Adding a charred biomass material called biochar to glacial soils can help reduce emissions of the greenhouse gases carbon dioxide and nitrous oxide, according to U.S. Department of Agriculture (USDA) scientists. Studies by scientists with USDA’s Agricultural Research Service (ARS) are providing
When most people look out on the hot, dry desert, they see the potential for a serious sunburn and probably a mirage or two. When Chilean entrepreneur Mario Llanis looks out on the cactus-riddled desert of his native country, he sees the possibility for a bio-energy source that could change the industry forever.
While policy momentum behind biofuels has sputtered in recent months due in part to a slumping economy, indirect land use change debates, and life cycle studies concluding that “green” fuels cause more greenhouse gas emissions than conventional fuels, using waste as a fuel feedstock represents a promising shortcut on the path to energy security.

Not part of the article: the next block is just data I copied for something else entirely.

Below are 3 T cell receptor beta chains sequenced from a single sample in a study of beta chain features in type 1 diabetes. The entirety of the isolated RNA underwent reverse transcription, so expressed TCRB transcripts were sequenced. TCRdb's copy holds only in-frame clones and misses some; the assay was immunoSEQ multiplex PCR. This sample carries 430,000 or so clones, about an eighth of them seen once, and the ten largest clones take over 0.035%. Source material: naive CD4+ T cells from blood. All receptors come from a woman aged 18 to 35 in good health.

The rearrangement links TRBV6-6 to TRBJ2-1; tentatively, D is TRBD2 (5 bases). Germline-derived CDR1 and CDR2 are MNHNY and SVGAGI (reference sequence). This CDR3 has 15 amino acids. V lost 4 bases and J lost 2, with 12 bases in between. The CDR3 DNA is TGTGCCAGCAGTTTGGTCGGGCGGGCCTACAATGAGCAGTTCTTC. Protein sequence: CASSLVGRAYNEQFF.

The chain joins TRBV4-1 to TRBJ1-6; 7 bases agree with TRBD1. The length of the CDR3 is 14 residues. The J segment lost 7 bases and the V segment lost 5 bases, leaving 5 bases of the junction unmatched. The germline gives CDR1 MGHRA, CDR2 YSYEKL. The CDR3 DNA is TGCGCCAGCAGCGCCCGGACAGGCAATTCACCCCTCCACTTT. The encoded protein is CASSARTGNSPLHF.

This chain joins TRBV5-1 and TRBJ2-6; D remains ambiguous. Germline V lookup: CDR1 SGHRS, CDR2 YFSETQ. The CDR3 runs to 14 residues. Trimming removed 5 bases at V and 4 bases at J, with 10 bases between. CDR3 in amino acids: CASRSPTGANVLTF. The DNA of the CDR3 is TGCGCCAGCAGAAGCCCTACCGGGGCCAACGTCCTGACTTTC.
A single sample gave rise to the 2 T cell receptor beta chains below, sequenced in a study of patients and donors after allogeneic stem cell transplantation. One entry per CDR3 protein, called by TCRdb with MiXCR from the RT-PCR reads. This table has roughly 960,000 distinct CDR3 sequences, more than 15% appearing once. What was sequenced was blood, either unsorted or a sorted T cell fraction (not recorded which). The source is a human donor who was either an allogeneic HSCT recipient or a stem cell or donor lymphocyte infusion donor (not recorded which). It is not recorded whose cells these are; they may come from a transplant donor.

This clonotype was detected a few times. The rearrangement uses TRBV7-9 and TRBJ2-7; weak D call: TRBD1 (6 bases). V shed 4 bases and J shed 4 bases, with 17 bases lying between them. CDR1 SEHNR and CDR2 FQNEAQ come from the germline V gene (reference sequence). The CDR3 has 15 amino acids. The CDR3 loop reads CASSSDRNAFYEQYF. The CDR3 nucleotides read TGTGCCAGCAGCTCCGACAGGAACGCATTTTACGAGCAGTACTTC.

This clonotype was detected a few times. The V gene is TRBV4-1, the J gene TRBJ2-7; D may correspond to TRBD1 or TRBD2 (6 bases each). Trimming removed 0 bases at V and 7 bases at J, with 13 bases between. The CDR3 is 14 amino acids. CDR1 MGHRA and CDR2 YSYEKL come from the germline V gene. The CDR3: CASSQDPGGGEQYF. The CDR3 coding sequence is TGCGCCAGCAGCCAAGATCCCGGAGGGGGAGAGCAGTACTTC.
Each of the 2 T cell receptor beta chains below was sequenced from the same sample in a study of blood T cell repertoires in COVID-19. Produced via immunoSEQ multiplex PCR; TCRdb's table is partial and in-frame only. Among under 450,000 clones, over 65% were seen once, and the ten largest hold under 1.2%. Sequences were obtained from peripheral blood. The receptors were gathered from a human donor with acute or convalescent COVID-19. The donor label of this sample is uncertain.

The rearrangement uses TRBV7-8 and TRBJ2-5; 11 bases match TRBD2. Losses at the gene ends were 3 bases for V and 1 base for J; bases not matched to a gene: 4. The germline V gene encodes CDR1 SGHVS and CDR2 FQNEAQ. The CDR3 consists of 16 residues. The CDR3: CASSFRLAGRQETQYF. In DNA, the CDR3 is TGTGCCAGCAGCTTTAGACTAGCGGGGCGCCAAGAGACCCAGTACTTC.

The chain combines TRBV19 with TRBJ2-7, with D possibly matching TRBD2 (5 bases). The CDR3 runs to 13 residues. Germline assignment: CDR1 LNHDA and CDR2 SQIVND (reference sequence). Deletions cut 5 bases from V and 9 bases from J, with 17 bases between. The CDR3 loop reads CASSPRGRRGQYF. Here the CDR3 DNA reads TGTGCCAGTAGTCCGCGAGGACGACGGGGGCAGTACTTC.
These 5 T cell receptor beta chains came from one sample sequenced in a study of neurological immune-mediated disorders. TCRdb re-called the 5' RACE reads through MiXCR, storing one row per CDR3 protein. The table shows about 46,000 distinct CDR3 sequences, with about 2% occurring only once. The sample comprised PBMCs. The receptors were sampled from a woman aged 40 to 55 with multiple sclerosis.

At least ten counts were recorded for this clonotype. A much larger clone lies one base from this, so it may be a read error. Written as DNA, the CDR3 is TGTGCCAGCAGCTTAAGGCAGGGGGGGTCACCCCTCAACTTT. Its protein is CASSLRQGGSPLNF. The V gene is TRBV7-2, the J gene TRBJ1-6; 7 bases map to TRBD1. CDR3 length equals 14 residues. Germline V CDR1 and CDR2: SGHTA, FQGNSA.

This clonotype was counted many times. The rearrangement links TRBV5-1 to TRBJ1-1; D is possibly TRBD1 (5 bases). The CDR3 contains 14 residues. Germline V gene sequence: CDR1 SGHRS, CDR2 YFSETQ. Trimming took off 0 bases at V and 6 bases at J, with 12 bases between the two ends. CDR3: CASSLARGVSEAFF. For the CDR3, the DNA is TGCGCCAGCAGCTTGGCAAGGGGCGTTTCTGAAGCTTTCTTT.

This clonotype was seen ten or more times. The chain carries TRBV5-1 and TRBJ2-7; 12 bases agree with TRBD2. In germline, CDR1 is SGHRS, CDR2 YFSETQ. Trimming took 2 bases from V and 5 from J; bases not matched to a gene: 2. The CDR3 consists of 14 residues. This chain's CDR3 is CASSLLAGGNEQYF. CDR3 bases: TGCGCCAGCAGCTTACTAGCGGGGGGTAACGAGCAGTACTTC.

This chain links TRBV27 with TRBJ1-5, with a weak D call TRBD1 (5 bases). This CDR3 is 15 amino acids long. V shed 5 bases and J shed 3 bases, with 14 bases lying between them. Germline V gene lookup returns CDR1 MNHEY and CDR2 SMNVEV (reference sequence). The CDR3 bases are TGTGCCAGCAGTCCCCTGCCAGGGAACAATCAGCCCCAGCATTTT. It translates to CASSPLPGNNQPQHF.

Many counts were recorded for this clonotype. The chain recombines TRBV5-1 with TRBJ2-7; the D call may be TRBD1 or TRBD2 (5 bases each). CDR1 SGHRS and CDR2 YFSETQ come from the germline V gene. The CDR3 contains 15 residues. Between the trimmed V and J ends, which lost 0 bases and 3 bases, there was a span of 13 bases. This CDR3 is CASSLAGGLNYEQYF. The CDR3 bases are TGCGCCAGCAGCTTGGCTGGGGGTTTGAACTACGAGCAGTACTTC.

Waste-to-fuel is nothing new, but it remains a vastly underdeveloped alternative despite being cheap, abundant, and according to the EPA, renewable. More recently, a convergence of environmental, economic, and energy factors have bolstered the development of increasingly innovative waste-to-energy solutions.